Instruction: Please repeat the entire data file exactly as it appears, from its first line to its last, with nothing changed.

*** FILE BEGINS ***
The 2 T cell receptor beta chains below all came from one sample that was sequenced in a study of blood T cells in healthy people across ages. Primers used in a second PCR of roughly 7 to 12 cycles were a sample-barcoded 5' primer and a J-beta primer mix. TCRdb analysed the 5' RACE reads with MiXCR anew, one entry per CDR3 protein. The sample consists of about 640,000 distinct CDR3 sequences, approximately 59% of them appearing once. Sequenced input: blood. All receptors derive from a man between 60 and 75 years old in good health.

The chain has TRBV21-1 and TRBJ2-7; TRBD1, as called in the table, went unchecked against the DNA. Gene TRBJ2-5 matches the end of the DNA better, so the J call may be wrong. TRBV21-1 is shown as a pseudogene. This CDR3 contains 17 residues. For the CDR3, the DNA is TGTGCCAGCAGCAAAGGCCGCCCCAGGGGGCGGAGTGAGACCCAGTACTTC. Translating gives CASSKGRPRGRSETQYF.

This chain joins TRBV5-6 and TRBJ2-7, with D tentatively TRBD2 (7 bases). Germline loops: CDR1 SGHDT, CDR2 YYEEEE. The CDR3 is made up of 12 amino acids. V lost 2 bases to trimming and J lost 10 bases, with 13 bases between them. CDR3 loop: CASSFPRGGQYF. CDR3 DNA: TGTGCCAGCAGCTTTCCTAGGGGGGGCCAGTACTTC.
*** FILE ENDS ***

The 2 T cell receptor beta chains below all came from one sample that was sequenced in a study of blood T cells in healthy people across ages. Primers used in a second PCR of roughly 7 to 12 cycles were a sample-barcoded 5' primer and a J-beta primer mix. TCRdb analysed the 5' RACE reads with MiXCR anew, one entry per CDR3 protein. The sample consists of about 640,000 distinct CDR3 sequences, approximately 59% of them appearing once. Sequenced input: blood. All receptors derive from a man between 60 and 75 years old in good health.

The chain has TRBV21-1 and TRBJ2-7; TRBD1, as called in the table, went unchecked against the DNA. Gene TRBJ2-5 matches the end of the DNA better, so the J call may be wrong. TRBV21-1 is shown as a pseudogene. This CDR3 contains 17 residues. For the CDR3, the DNA is TGTGCCAGCAGCAAAGGCCGCCCCAGGGGGCGGAGTGAGACCCAGTACTTC. Translating gives CASSKGRPRGRSETQYF.

This chain joins TRBV5-6 and TRBJ2-7, with D tentatively TRBD2 (7 bases). Germline loops: CDR1 SGHDT, CDR2 YYEEEE. The CDR3 is made up of 12 amino acids. V lost 2 bases to trimming and J lost 10 bases, with 13 bases between them. CDR3 loop: CASSFPRGGQYF. CDR3 DNA: TGTGCCAGCAGCTTTCCTAGGGGGGGCCAGTACTTC.